Hale and Wesson do their schtick
 
The villains are Morris Ankrum and Roy Roberts, so that’s good. Like most besuited politicians in Westerns, they are corrupt, scheming, ruthless and evil. Plus ça change... The excellent Douglas Fowley is there too, as the crooked saloon keeper. I always like Douglas.

There are two dames for Randy to hover between, as was conventional, a prim blonde one, the real schoolteacher, Lora, and a racier and sultrier saloon gal (actually she’s the co-owner of the joint), Chona. Lora is played by beautiful Patrice Wymore, who had starred with Errol Flynn (that man again) in Rocky Mountain in 1950, becoming Mrs. Flynn later the same year. She had been in The Big Trees with Kirk Douglas in '52 but did no other big-screen Westerns (though quite a few TV ones) before retiring to care for her ailing husband. The fiery Lina Chomay, who had been a singer in Xavier Cugat’s band, is saloon singer Chona. She is also, it turns out, leader of the gunrunners, storing rifles and powder in her saloon cellar (Randy discovers the guns there while helping Olaf lift the rock), and she is a crack shot too. In an enjoyable reversal she tells her men to run for safety while she holds off Randy effectively with her (1870s) six-shooter. It was the last picture of Ms. Chomay’s too-short career. She retired from film making after marrying the wealthy grandson of railroad magnate Jay Gould. “I know I looked like hot stuff in my movies,” she said years later, “and I was hot stuff!” I am forced to concur.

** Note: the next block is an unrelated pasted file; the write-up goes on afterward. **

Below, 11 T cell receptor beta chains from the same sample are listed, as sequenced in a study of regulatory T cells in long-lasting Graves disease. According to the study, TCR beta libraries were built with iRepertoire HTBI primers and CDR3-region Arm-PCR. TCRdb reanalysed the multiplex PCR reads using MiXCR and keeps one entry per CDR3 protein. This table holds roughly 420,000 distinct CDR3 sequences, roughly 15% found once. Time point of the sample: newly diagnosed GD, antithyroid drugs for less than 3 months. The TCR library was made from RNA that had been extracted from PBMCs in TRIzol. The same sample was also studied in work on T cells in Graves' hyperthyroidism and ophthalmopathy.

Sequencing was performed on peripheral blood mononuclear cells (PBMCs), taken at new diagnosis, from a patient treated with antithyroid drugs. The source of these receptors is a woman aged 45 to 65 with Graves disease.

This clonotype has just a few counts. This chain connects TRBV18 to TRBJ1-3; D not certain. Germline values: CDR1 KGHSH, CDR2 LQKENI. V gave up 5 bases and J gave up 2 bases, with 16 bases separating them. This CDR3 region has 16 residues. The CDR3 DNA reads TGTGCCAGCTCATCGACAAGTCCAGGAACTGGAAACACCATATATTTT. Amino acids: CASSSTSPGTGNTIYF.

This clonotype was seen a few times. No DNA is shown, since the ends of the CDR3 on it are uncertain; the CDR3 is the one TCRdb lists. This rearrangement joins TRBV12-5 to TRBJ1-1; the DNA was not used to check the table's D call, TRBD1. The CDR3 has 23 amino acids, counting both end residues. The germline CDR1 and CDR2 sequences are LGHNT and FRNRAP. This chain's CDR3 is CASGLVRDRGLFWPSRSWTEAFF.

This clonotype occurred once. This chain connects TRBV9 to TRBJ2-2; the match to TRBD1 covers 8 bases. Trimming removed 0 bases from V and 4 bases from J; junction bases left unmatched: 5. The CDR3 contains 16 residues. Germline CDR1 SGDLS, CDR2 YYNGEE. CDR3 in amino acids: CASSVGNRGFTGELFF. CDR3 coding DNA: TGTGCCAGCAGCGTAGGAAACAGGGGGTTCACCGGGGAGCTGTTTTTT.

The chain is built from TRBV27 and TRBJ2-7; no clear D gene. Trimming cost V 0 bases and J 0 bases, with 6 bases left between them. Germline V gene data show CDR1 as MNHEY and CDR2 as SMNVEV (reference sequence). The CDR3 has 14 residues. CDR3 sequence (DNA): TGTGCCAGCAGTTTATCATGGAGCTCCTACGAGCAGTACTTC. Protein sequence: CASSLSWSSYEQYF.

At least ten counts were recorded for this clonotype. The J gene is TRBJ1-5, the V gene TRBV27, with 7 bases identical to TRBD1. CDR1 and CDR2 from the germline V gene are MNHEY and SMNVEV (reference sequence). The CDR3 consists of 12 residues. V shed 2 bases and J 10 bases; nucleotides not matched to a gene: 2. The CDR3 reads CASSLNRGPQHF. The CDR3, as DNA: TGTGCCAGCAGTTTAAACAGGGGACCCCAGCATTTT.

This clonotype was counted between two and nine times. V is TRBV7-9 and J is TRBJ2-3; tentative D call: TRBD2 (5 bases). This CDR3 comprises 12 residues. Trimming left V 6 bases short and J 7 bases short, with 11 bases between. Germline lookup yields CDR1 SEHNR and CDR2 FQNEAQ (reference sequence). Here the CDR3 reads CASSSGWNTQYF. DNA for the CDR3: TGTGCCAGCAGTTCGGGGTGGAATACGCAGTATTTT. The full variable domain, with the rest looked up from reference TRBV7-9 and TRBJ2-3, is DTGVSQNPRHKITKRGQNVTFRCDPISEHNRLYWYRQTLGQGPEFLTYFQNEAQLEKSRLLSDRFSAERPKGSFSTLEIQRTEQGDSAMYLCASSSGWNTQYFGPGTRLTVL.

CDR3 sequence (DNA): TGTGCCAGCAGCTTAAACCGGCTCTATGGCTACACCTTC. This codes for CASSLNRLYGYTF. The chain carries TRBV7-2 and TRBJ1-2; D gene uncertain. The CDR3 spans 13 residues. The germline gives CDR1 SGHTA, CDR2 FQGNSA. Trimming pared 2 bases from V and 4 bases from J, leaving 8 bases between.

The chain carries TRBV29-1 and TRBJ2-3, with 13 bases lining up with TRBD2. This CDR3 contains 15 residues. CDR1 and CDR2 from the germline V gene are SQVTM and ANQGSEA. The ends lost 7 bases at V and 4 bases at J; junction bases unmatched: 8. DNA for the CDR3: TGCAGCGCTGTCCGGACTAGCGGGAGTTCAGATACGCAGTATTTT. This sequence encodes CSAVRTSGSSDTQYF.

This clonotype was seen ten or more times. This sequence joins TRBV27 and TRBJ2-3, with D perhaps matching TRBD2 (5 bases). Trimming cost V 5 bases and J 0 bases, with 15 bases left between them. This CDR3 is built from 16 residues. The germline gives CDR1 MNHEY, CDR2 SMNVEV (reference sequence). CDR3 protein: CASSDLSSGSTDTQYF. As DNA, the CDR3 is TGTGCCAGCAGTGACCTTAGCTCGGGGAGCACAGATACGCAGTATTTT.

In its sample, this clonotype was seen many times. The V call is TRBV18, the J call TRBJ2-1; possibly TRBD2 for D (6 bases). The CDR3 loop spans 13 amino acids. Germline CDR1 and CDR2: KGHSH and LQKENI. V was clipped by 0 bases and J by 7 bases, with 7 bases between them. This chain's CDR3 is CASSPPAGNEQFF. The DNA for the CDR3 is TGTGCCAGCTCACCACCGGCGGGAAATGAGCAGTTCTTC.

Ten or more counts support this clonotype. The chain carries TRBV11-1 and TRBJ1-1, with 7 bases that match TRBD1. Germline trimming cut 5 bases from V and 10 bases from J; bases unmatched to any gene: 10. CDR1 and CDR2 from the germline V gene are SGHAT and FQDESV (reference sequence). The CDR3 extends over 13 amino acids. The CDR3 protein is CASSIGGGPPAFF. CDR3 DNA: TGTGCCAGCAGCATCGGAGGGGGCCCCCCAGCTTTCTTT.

Phil is engaged to Patrice but fancies Lina, while Randy eyes up Lina but may go for Patrice: it's all pretty tense, my dears
 
Phil Carey is there, as an Army captain whom we first suspect to be in cahoots with the bad guys but who turns out to be a moderately good egg. He and Randy are rivals for the attentions of both dames. Carey was busy out West that year, what with Gun Fury, Calamity Jane and The Nebraskan.

The picture was directed by Felix Feist (rather a good name, that) who had done The Big Trees and who would later also direct The Californians on TV, so he was a bit of a California-Western specialist.
 
It's a Feisty picture